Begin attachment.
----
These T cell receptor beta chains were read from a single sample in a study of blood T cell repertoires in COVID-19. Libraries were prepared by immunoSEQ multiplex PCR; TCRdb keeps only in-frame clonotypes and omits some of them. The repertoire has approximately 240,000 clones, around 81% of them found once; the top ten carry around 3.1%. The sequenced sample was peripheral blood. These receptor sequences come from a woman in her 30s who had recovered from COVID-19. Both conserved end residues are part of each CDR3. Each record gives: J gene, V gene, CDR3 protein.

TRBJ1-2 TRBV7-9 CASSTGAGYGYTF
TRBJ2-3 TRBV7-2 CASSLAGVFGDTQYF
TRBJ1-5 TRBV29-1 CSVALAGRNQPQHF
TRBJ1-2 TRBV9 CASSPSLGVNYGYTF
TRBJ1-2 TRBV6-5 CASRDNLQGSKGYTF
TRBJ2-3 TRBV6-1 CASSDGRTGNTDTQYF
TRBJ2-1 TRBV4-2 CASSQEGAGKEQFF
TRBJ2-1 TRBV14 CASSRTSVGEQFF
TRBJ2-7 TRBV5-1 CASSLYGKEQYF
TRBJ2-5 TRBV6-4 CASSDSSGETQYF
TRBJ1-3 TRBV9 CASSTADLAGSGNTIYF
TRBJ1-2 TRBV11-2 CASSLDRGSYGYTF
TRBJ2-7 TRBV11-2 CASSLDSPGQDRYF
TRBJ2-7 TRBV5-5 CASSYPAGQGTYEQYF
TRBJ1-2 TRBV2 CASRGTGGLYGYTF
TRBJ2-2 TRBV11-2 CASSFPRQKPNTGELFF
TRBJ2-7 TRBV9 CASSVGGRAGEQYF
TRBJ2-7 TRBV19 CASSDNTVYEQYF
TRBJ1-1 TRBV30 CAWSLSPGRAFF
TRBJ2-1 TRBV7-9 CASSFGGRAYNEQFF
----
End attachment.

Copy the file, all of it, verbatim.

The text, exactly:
These T cell receptor beta chains were read from a single sample in a study of blood T cell repertoires in COVID-19. Libraries were prepared by immunoSEQ multiplex PCR; TCRdb keeps only in-frame clonotypes and omits some of them. The repertoire has approximately 240,000 clones, around 81% of them found once; the top ten carry around 3.1%. The sequenced sample was peripheral blood. These receptor sequences come from a woman in her 30s who had recovered from COVID-19. Both conserved end residues are part of each CDR3. Each record gives: J gene, V gene, CDR3 protein.

TRBJ1-2 TRBV7-9 CASSTGAGYGYTF
TRBJ2-3 TRBV7-2 CASSLAGVFGDTQYF
TRBJ1-5 TRBV29-1 CSVALAGRNQPQHF
TRBJ1-2 TRBV9 CASSPSLGVNYGYTF
TRBJ1-2 TRBV6-5 CASRDNLQGSKGYTF
TRBJ2-3 TRBV6-1 CASSDGRTGNTDTQYF
TRBJ2-1 TRBV4-2 CASSQEGAGKEQFF
TRBJ2-1 TRBV14 CASSRTSVGEQFF
TRBJ2-7 TRBV5-1 CASSLYGKEQYF
TRBJ2-5 TRBV6-4 CASSDSSGETQYF
TRBJ1-3 TRBV9 CASSTADLAGSGNTIYF
TRBJ1-2 TRBV11-2 CASSLDRGSYGYTF
TRBJ2-7 TRBV11-2 CASSLDSPGQDRYF
TRBJ2-7 TRBV5-5 CASSYPAGQGTYEQYF
TRBJ1-2 TRBV2 CASRGTGGLYGYTF
TRBJ2-2 TRBV11-2 CASSFPRQKPNTGELFF
TRBJ2-7 TRBV9 CASSVGGRAGEQYF
TRBJ2-7 TRBV19 CASSDNTVYEQYF
TRBJ1-1 TRBV30 CAWSLSPGRAFF
TRBJ2-1 TRBV7-9 CASSFGGRAYNEQFF